Many people undergo surgery of some kind during their lives. In 2007 alone, an estimated 45 million inpatient surgeries were performed in America, according to the Centers for Disease Control and Prevention. Whether you undergo a relatively simple procedure, such as dental surgery, or a more complex procedure, such as heart surgery, appropriate rest and a healthy diet can help your body heal properly. For best results, seek specified guidance from your doctor or dietitian.
Protein provides amino acids -- the building blocks of lean tissue. Post-surgery recovery requires amino acids to repair and rebuild your body, and those found in fish, egg whites and chicken can help your body heal faster. Many animal sources of protein also contain vitamin B12, which helps your body produce new blood cells. Protein-rich foods also enhance your body's ability to defend itself from infections and diseases that can hinder your recovery process and, since they have a mellowing impact on your blood sugar, promote maintained energy levels between meals. Additional sources of amino acids include turkey, lean meats, low-fat dairy products and legumes, such as beans, peas and lentils.
Vitamin C-Rich Foods
Vitamin C is a water-soluble vitamin found in a variety of healthy foods that provides potent antioxidant, or disease-fighting, benefits. Vitamin C also helps protect your cells from toxic substances known as free radicals and is necessary for wound healing, according to the Office of Dietary Supplements. Incorporate a variety of vitamin C-rich foods, such as red bell peppers, citrus fruits and juices, berries, kiwi, mangos, papaya, cantaloupe, leafy greens, broccoli, brussels sprouts, tomatoes, sweet potatoes and baked potatoes, regularly. Fortified cereals, smoothies and blended fruit juices are also rich sources of vitamin C.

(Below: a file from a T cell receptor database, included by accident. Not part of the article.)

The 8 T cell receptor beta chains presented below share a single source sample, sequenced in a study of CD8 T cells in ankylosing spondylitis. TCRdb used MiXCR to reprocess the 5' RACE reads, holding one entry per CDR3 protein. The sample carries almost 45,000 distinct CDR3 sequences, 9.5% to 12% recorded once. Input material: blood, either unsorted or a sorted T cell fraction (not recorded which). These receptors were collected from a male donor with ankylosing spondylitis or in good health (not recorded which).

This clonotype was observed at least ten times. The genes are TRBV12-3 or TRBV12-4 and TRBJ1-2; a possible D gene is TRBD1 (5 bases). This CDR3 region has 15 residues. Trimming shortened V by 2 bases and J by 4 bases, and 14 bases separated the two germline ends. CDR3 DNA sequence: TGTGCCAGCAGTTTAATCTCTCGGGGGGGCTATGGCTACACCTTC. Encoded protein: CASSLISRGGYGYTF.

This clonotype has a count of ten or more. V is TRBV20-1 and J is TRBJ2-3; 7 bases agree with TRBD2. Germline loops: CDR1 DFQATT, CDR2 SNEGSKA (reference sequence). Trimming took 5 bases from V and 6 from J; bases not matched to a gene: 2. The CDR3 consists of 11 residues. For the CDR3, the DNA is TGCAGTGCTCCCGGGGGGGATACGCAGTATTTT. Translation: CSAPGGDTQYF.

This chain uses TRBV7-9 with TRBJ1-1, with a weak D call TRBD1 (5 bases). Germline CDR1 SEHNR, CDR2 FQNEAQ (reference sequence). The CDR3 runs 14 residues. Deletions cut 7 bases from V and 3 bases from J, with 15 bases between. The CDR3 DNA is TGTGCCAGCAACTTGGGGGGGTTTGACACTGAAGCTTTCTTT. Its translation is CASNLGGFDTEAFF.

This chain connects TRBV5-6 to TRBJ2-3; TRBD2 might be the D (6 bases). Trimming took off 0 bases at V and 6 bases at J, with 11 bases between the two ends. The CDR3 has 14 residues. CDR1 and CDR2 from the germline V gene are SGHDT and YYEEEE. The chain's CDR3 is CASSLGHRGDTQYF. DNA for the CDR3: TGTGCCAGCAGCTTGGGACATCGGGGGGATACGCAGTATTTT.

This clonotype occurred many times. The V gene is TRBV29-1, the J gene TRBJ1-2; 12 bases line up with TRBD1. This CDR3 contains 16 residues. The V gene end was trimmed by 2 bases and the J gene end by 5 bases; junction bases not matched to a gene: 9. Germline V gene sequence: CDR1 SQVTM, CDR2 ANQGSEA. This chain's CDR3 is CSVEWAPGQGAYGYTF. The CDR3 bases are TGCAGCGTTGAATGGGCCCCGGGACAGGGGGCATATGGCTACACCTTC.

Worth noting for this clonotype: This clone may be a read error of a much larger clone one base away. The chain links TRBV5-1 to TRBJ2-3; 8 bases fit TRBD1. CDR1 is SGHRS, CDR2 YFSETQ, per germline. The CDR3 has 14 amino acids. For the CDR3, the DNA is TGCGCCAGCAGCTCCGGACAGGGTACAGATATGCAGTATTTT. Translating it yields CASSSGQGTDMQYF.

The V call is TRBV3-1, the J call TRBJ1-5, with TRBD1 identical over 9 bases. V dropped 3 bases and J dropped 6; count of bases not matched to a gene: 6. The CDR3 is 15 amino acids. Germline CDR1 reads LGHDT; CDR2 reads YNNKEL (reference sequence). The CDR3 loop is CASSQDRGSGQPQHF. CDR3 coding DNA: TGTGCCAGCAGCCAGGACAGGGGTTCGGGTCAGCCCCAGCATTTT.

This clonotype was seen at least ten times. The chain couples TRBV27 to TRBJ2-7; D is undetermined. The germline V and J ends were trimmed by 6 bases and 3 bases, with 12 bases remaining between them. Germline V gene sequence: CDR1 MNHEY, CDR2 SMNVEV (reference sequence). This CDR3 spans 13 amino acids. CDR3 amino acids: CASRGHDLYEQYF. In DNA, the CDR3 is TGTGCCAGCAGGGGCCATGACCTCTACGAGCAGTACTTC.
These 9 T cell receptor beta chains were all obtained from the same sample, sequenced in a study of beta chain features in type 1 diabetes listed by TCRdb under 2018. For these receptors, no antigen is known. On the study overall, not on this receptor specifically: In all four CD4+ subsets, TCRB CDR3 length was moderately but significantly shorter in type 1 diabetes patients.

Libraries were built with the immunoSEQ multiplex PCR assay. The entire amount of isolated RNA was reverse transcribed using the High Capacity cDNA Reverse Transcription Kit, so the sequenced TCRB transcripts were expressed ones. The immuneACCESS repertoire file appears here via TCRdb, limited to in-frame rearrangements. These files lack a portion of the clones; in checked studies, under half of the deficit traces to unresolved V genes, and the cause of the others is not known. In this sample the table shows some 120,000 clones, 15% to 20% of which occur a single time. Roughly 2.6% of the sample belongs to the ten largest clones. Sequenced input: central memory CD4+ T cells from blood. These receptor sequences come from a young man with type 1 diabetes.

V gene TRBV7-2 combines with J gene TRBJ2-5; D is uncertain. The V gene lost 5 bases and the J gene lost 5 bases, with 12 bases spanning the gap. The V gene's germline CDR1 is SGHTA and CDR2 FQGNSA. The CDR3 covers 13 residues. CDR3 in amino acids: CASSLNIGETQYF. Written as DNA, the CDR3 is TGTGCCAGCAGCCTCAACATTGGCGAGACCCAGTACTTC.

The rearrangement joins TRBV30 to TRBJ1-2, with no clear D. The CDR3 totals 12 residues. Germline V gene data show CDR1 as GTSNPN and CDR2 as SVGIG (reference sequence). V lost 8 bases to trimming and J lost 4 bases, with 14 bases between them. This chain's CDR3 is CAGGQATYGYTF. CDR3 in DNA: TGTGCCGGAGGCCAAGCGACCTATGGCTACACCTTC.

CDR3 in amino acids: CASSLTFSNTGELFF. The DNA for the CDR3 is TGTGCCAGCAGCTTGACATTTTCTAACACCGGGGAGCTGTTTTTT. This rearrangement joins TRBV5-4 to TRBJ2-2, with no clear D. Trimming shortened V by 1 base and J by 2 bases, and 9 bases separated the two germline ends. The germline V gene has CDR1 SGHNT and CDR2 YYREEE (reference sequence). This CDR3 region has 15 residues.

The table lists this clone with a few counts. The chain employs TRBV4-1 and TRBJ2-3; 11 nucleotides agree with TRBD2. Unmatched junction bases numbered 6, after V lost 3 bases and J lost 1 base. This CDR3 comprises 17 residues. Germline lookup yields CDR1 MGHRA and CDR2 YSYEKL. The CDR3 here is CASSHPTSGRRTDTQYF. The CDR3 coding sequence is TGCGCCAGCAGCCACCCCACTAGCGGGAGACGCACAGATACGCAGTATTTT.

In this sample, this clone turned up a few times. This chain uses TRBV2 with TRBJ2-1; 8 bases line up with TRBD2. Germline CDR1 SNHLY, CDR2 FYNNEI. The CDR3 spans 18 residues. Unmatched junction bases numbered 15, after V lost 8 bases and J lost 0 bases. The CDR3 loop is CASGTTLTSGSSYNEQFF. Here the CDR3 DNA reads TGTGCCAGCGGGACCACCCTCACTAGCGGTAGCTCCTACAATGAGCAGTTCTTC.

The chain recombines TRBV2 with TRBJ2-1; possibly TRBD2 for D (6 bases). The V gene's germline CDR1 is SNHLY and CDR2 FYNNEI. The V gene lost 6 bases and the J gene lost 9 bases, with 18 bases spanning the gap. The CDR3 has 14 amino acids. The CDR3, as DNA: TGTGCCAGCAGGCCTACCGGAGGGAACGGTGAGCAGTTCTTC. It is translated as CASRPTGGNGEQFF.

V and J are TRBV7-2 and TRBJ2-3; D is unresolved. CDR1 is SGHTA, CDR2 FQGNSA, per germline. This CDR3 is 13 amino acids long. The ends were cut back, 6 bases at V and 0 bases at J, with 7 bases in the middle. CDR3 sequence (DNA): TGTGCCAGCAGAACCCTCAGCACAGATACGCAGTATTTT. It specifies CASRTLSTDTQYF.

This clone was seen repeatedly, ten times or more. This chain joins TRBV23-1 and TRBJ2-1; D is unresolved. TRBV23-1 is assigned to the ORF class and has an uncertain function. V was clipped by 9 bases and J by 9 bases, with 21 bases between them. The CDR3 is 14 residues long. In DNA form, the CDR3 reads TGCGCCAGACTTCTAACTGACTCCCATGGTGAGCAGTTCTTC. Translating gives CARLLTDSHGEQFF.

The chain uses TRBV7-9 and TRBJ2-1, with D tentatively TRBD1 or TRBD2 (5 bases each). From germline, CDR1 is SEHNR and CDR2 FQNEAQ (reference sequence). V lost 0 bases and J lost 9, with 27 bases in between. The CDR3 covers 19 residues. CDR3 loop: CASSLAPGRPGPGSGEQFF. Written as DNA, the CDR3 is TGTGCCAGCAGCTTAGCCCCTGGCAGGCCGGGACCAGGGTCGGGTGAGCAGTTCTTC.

Carbohydrates provide glucose -- your body's primary energy source. Complex carbohydrates, such as whole grains, also provide rich amounts of nutrients, which support your body's immune system, and fiber, which can help prevent or alleviate constipation while recovering from surgery. The Sol Goldman Pancreatic Cancer Research Center recommends emphasizing complex carbohydrates over refined carbohydrates, such as sugar, which can dampen your energy levels and contribute to fatigue during the healing process. Examples of nutritious whole grain foods include 100 percent whole grain breads, long-grain brown rice, wild rice, barley soup, old fashioned oatmeal and air-popped popcorn.
Consuming iron-rich foods such as liver, clams and beef is important for optimizing your hemoglobin content and increasing your iron stores before your surgery to account for the blood loss during the procedure. Hemoglobin is the protein in red blood cells that carries oxygen to your tissues, and this oxygen is essential for cellular metabolism and healing post-surgery. A study published in "Transfusion Medicine" showed that individuals who were given an iron supplement before surgery had a higher hemoglobin count one week after surgery than the group who did not take a supplement. However, check with your healthcare professional before adding an iron supplement to your pre-surgery diet.
- The Journal of Nutrition: Branched-Chain Amino Acid-Enriched Nutritional Support in Surgical and Cancer Patients
- The Sol Goldman Pancreatic Cancer Research Center
- Centers for Disease Control and Prevention: Inpatient Surgery Statistics
- Transfusion Medicine: Iron Pre-Load for Major Joint Replacement.